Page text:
Jan Guillou had in his report to the council maintained that he had been identified by Expressen as a spy but the Press Council rejected this and ruled that the allegations published in the newspaper were correct.
“Guillou was able to comment on the news day after day, he was allowed to chat with visitors to the site, he could speak out on web-TV, he could write on the debate page,” Expressen chief editor Thomas Mattsson wrote in a comment on the ruling in his blog.
The revelations were disclosed by Expressen after it obtained documents from Swedish intelligence agency Säpo on Guillou’s relations with the KGB.
The documents centre around Russian agent Jevgenij Ivanovitj Gergel, the KGB’s man in Stockholm at the end of the 1960s.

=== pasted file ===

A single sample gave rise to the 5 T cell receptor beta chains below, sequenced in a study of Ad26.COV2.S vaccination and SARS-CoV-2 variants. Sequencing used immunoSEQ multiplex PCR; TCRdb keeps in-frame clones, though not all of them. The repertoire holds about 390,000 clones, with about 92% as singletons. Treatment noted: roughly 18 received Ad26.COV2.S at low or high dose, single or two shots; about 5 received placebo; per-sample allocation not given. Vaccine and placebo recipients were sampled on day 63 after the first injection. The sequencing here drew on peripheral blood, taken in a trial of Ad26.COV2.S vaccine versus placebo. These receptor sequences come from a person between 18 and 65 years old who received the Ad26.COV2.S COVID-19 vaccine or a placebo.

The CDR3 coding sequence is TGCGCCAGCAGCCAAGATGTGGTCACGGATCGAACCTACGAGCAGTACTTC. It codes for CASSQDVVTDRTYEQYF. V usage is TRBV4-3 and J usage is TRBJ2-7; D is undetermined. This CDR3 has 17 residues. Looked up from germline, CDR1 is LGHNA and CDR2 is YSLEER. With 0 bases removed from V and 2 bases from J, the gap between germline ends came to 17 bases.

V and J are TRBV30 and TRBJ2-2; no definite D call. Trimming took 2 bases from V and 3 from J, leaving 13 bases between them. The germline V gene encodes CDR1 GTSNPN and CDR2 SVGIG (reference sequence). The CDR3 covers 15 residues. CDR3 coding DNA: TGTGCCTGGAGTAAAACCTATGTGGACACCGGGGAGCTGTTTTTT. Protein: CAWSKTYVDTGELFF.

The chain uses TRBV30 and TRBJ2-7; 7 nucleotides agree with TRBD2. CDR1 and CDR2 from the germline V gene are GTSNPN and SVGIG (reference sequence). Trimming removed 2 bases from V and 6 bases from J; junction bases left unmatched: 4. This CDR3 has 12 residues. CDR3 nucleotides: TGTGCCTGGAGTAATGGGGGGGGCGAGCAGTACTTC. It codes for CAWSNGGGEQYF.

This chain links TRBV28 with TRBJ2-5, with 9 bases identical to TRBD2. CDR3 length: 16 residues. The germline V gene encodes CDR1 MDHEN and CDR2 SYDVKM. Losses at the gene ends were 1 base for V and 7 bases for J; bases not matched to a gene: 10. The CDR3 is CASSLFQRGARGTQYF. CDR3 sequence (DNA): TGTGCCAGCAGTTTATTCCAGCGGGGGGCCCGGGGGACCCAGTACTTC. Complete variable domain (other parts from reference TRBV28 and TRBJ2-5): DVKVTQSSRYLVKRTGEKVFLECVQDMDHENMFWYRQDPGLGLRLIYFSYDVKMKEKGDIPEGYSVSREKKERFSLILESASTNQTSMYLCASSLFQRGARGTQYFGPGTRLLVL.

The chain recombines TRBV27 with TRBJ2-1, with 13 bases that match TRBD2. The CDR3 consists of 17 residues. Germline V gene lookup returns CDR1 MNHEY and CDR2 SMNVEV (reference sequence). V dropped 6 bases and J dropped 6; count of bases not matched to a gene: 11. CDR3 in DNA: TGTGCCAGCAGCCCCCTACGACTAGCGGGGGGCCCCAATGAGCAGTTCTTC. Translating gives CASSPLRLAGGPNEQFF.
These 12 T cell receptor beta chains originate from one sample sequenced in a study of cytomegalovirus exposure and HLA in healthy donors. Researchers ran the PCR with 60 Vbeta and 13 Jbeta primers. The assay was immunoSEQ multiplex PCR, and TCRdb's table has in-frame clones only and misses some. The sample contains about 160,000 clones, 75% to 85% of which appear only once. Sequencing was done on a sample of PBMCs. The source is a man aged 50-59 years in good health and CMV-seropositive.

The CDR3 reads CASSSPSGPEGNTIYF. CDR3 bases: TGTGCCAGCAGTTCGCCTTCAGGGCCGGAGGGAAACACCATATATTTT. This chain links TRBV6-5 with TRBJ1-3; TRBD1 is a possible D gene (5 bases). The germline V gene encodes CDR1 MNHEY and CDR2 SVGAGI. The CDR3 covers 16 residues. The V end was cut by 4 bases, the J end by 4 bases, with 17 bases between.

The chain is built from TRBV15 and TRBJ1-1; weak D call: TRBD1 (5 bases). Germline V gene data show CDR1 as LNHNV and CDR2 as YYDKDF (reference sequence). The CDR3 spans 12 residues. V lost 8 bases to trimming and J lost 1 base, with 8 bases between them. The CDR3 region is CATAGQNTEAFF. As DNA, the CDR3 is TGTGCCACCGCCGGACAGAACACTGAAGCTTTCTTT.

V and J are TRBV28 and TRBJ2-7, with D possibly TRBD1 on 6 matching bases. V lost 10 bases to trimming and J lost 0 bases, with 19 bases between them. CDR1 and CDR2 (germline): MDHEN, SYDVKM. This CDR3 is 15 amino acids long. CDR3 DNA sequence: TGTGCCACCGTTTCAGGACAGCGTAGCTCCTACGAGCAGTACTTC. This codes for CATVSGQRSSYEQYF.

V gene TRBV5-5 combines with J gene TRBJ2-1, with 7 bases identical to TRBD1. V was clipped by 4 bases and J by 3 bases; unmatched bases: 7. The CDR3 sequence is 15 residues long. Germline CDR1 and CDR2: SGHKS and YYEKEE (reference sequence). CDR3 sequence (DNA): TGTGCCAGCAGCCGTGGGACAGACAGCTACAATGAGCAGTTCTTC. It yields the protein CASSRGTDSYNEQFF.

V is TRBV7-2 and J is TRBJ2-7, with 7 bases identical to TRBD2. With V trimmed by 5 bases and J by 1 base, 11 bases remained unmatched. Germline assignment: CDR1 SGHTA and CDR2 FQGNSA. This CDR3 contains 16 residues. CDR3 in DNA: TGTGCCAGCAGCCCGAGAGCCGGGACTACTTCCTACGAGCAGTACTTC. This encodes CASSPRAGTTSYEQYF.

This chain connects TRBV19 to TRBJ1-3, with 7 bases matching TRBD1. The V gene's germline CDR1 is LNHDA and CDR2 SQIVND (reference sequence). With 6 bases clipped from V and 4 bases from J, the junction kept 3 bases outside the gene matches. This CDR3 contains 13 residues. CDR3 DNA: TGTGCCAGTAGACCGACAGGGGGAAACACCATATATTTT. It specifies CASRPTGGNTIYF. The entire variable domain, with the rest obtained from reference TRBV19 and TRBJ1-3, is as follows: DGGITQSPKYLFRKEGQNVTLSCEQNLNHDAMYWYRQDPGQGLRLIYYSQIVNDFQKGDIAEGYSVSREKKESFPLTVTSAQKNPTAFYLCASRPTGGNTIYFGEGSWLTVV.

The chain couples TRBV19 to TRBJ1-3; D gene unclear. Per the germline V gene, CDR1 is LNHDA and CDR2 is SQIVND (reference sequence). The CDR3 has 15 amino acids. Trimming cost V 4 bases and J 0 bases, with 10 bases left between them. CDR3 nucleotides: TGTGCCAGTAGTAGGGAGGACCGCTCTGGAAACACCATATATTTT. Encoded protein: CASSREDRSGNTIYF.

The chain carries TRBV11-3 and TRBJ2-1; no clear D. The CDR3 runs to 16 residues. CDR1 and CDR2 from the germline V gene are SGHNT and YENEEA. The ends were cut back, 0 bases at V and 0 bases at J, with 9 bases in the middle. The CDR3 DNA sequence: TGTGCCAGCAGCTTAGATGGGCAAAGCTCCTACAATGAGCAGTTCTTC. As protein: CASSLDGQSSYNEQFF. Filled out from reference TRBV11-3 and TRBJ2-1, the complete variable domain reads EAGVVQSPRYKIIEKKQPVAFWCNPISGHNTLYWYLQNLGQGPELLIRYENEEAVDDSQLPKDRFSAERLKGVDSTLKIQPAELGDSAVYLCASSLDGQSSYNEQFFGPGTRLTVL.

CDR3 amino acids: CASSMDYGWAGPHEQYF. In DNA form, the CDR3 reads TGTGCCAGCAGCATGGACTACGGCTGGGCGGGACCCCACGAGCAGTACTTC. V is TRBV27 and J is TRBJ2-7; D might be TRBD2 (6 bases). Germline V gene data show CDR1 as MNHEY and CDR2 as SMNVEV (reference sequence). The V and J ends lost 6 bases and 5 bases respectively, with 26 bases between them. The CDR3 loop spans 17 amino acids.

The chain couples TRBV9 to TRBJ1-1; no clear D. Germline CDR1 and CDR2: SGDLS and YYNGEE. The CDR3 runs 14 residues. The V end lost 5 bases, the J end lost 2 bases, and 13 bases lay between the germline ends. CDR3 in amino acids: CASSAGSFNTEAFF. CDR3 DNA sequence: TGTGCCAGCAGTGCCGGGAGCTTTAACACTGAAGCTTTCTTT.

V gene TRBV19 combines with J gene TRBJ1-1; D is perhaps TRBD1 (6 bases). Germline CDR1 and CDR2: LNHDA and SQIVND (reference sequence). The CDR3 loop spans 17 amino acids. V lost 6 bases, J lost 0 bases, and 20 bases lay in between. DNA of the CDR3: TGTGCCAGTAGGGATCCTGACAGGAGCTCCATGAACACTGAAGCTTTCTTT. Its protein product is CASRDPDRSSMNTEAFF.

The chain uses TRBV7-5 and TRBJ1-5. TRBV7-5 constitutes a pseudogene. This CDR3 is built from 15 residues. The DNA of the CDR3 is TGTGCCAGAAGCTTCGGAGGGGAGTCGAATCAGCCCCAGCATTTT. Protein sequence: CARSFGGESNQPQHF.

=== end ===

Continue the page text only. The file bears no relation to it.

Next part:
A witness statement from one of Guillou’s journalist colleagues at the time raised the alarm over relations between the two. It also refers to an assignment to steal an internal telephone directory from the American Embassy in Stockholm.
Guillou confirmed that he first met Gergel at a reception held at the Soviet Embassy in Stockholm in 1967.
”We never did anything other than talk politics,” he told the newspaper.
Guillou adds that his connection never led to any journalistic revelations and he denies spying for the Soviets.
He concedes, however, that he undertook paid assignments but claims the purpose was of a professional nature, to investigate how the KGB was working in Sweden at the time.
”It was just a few non-events and it is not a crime to meet foreign intelligence services,” he added.
Guillou had contact with the KGB until 1972 when he began publishing articles that revealed the existence of Informationsbyrån, a secret Swedish military intelligence agency that spied on Swedish citizens for political purposes. He was later jailed for espionage.
Säpo’s investigation of Guillou’s KGB relations never led to any indictments Expressen wrote.